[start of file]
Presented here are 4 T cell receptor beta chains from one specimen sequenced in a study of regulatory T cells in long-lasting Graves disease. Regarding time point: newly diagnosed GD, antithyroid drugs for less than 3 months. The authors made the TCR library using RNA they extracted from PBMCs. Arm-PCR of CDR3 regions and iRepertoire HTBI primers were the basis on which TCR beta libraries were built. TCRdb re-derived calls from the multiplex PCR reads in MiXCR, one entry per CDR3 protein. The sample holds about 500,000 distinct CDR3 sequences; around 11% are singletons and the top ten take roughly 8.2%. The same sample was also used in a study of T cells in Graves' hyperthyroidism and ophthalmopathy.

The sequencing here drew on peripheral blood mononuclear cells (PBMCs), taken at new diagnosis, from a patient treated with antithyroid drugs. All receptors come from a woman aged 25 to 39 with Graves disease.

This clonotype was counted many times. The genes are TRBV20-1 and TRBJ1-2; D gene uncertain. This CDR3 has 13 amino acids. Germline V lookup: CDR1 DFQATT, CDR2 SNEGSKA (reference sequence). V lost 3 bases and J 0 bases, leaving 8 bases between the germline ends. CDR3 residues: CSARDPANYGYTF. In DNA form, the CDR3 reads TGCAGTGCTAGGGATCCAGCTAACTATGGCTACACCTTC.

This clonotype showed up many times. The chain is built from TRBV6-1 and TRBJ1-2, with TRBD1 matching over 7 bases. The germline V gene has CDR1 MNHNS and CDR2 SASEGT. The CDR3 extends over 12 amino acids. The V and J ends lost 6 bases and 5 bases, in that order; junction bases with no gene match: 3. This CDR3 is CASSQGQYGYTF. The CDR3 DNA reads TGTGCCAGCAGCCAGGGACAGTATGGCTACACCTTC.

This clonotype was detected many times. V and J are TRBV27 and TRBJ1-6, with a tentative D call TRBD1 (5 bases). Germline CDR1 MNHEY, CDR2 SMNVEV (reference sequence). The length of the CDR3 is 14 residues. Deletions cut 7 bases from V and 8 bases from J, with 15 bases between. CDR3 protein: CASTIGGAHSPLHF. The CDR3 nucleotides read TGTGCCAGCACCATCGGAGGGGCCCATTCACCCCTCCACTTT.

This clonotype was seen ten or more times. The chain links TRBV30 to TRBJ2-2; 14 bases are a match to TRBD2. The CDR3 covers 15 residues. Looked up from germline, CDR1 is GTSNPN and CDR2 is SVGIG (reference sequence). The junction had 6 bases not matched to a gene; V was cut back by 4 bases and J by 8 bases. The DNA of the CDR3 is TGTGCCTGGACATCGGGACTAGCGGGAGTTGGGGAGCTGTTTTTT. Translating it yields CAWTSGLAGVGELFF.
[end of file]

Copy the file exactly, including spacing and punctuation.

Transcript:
Presented here are 4 T cell receptor beta chains from one specimen sequenced in a study of regulatory T cells in long-lasting Graves disease. Regarding time point: newly diagnosed GD, antithyroid drugs for less than 3 months. The authors made the TCR library using RNA they extracted from PBMCs. Arm-PCR of CDR3 regions and iRepertoire HTBI primers were the basis on which TCR beta libraries were built. TCRdb re-derived calls from the multiplex PCR reads in MiXCR, one entry per CDR3 protein. The sample holds about 500,000 distinct CDR3 sequences; around 11% are singletons and the top ten take roughly 8.2%. The same sample was also used in a study of T cells in Graves' hyperthyroidism and ophthalmopathy.

The sequencing here drew on peripheral blood mononuclear cells (PBMCs), taken at new diagnosis, from a patient treated with antithyroid drugs. All receptors come from a woman aged 25 to 39 with Graves disease.

This clonotype was counted many times. The genes are TRBV20-1 and TRBJ1-2; D gene uncertain. This CDR3 has 13 amino acids. Germline V lookup: CDR1 DFQATT, CDR2 SNEGSKA (reference sequence). V lost 3 bases and J 0 bases, leaving 8 bases between the germline ends. CDR3 residues: CSARDPANYGYTF. In DNA form, the CDR3 reads TGCAGTGCTAGGGATCCAGCTAACTATGGCTACACCTTC.

This clonotype showed up many times. The chain is built from TRBV6-1 and TRBJ1-2, with TRBD1 matching over 7 bases. The germline V gene has CDR1 MNHNS and CDR2 SASEGT. The CDR3 extends over 12 amino acids. The V and J ends lost 6 bases and 5 bases, in that order; junction bases with no gene match: 3. This CDR3 is CASSQGQYGYTF. The CDR3 DNA reads TGTGCCAGCAGCCAGGGACAGTATGGCTACACCTTC.

This clonotype was detected many times. V and J are TRBV27 and TRBJ1-6, with a tentative D call TRBD1 (5 bases). Germline CDR1 MNHEY, CDR2 SMNVEV (reference sequence). The length of the CDR3 is 14 residues. Deletions cut 7 bases from V and 8 bases from J, with 15 bases between. CDR3 protein: CASTIGGAHSPLHF. The CDR3 nucleotides read TGTGCCAGCACCATCGGAGGGGCCCATTCACCCCTCCACTTT.

This clonotype was seen ten or more times. The chain links TRBV30 to TRBJ2-2; 14 bases are a match to TRBD2. The CDR3 covers 15 residues. Looked up from germline, CDR1 is GTSNPN and CDR2 is SVGIG (reference sequence). The junction had 6 bases not matched to a gene; V was cut back by 4 bases and J by 8 bases. The DNA of the CDR3 is TGTGCCTGGACATCGGGACTAGCGGGAGTTGGGGAGCTGTTTTTT. Translating it yields CAWTSGLAGVGELFF.